Expert consensus

The development of a locally relevant evidence base using expert consensus is a valuable approach where other evidence is unavailable. While developing countries may not have the resources to carry out randomised controlled trials, population surveys, cohort studies or health service evaluations [27], they do have considerable local experience derived from practice. The same is true for cultural minorities in developed countries. There are formal methods of developing consensus from experts, such as the Delphi process, nominal group technique [28] and consensus conference methods [29], which can be used to harness this experience. These methods have acceptable construct validity [30] and reliability [31]. By using these methods to develop an evidence base that can guide decisions, policy makers and practitioners can move beyond relying on their own experience and drawing on the accumulated experience of a larger, expert group.

As well as being feasible with limited resources, consensus methods overcome some of the limitations that have been identified with evidence based medicine. They embody the principle of practice-based evidence, provide results that are relevant to the local population and culture, and are readily implementable within the healthcare system. This approach fits with the call to improve practice by capitalising on accumulated practical experience and using this to develop better interventions.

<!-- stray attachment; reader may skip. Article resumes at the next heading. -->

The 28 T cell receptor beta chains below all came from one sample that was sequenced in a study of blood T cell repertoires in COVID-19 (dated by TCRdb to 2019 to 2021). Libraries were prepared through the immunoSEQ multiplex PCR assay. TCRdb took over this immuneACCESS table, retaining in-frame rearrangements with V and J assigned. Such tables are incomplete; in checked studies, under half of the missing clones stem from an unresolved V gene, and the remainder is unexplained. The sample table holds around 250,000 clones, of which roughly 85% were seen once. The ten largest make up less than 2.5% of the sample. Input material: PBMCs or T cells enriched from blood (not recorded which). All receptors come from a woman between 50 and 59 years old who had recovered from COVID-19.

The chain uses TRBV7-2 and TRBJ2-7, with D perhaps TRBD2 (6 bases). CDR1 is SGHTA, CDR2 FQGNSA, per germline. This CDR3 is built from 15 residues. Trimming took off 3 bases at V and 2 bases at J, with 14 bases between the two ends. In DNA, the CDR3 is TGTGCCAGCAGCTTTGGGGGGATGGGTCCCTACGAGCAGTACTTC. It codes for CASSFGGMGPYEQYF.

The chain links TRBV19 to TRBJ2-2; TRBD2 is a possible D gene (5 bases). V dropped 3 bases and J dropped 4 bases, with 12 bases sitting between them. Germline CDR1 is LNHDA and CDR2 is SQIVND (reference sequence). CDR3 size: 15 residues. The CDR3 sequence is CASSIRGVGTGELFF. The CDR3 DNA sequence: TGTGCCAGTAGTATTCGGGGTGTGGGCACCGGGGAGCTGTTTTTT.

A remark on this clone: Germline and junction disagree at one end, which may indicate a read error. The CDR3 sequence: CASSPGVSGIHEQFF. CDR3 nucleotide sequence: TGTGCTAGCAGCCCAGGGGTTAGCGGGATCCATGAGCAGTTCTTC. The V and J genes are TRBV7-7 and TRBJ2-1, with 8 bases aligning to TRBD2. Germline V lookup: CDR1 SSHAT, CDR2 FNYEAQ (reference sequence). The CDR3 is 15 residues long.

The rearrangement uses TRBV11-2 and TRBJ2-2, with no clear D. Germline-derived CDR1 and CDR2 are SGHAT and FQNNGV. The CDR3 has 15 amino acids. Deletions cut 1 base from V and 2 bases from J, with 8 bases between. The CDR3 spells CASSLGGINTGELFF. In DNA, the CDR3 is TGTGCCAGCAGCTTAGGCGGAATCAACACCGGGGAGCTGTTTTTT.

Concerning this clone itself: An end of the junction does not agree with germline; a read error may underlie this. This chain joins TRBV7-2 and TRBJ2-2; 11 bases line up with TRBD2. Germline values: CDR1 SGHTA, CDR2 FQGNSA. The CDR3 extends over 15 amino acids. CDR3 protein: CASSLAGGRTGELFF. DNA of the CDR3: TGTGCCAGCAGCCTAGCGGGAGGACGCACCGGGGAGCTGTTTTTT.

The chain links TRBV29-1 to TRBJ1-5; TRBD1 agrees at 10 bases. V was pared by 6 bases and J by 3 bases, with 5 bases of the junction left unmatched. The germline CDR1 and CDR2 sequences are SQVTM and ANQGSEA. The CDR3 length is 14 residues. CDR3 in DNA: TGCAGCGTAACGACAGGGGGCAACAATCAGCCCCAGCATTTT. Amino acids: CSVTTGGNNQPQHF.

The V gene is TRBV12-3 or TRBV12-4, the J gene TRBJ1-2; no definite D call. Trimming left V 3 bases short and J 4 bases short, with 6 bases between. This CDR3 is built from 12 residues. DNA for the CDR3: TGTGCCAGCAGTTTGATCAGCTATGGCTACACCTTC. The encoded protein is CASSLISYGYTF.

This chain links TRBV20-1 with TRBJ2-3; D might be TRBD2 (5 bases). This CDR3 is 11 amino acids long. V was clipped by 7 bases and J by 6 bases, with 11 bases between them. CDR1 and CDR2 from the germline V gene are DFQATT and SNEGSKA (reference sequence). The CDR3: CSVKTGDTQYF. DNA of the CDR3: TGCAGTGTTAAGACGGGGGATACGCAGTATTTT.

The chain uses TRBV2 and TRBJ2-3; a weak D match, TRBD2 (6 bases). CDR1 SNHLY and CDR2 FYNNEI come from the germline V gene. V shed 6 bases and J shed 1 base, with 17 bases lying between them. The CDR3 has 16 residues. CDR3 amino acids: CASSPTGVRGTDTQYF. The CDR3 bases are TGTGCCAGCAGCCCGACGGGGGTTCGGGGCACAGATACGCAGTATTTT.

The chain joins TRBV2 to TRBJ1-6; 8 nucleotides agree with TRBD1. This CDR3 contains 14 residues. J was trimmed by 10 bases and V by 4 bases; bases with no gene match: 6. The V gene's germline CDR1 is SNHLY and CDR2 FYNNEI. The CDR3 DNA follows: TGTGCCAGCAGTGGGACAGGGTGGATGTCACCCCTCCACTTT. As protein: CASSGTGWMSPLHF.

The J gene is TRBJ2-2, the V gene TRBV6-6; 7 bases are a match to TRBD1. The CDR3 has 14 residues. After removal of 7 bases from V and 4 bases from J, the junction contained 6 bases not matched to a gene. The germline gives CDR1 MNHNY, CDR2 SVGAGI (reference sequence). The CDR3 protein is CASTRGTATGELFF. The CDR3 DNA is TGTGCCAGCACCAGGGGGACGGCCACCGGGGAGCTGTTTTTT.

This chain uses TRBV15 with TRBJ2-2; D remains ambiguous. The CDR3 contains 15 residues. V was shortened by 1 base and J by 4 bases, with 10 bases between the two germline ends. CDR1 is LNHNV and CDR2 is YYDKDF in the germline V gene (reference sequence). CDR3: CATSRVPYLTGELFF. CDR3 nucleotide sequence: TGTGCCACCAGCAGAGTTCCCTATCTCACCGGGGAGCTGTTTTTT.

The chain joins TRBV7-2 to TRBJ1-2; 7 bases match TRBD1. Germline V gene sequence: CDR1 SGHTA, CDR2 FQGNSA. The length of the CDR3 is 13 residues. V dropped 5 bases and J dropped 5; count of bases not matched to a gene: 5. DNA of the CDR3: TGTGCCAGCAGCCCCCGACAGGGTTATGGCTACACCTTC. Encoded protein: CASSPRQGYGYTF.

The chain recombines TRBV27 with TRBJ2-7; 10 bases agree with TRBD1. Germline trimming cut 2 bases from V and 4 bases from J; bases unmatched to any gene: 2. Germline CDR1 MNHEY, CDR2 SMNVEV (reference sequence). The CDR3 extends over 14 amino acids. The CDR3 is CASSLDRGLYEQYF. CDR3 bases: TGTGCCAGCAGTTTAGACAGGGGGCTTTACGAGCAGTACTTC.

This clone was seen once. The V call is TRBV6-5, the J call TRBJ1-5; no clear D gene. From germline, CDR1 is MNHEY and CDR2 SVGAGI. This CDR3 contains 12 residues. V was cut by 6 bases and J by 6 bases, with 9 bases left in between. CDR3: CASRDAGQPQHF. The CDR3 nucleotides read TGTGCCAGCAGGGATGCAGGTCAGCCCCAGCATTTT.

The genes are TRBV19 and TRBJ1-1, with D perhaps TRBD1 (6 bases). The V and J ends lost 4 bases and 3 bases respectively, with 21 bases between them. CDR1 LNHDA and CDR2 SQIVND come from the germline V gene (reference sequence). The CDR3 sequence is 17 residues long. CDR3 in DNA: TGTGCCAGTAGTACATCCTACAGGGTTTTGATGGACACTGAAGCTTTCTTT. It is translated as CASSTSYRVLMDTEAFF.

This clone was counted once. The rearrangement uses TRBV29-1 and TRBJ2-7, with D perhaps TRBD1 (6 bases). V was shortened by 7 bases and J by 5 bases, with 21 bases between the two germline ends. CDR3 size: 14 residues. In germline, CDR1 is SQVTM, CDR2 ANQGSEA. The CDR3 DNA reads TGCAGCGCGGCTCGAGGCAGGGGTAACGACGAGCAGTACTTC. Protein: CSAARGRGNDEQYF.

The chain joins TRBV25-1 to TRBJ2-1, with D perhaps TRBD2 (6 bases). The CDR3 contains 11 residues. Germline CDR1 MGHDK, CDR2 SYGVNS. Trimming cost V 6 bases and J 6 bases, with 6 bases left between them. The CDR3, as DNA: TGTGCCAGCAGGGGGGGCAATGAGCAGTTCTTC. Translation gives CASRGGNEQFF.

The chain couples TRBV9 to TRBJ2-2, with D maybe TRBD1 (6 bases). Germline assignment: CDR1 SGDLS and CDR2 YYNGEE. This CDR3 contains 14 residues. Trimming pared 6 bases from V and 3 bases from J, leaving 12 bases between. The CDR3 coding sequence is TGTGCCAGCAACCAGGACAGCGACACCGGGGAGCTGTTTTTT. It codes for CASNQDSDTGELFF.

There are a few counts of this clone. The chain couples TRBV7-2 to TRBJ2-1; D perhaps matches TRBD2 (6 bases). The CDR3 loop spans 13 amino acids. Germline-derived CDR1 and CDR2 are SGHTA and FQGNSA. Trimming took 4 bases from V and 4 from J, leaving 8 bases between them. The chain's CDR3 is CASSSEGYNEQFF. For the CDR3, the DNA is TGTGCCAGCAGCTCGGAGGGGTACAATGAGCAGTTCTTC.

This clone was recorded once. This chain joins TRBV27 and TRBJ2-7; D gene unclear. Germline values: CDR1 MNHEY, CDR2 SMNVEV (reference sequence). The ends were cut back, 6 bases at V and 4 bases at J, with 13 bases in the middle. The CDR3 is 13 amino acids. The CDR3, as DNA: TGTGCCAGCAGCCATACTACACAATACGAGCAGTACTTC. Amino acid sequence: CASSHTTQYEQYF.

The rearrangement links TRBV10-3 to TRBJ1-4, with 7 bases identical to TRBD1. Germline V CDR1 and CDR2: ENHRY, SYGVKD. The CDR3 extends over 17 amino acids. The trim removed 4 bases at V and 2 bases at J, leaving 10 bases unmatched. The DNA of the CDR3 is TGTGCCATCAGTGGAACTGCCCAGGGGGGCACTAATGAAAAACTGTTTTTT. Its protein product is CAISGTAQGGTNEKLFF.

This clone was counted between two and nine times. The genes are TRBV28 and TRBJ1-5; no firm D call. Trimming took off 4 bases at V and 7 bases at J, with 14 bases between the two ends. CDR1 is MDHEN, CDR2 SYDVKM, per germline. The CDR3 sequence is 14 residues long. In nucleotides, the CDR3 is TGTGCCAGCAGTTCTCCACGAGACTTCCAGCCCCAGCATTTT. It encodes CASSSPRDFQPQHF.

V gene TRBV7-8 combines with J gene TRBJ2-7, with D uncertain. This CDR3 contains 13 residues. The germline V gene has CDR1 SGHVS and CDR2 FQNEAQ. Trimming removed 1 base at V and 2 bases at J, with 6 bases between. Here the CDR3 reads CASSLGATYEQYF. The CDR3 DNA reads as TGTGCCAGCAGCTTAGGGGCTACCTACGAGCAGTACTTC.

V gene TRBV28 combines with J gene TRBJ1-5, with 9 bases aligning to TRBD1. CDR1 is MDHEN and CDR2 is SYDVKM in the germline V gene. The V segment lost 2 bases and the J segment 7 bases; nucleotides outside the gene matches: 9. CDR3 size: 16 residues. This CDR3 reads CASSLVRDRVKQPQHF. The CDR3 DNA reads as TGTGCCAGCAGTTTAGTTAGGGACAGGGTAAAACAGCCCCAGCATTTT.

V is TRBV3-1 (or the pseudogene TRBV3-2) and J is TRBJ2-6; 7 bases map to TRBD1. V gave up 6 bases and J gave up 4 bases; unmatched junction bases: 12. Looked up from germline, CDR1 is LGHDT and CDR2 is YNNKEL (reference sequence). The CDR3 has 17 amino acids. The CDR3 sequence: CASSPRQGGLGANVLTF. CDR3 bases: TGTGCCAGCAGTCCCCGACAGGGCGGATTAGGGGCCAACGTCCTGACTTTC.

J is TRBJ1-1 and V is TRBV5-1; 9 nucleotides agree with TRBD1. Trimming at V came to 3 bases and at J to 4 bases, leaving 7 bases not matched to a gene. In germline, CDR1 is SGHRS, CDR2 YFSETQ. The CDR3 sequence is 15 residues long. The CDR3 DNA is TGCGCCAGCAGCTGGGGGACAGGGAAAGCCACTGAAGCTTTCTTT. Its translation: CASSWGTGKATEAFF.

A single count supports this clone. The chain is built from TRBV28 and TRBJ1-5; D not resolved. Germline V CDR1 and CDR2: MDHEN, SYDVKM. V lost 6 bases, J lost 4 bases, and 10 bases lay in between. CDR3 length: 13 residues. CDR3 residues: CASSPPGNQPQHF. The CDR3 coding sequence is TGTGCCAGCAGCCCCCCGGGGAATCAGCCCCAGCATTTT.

The Delphi consensus method has been widely used in disparate fields to inform: policy-making [32, 33]; design of health services [34, 35]; development of diagnostic guidelines and protocols [36, 37]; developing mental health first aid guidelines for psychosis [38, 39], suicide [4042], self-injury [42], and panic attacks [43]; and service and research priority-setting [44, 45]. In relation to dementia, the Delphi consensus method has been used to clarify issues and identify consensus in diagnosis and clinical assessment [46], treatment and management [4749], services, outcomes [48], research, and to estimate prevalence [50] in settings where the necessary epidemiological studies have not been done.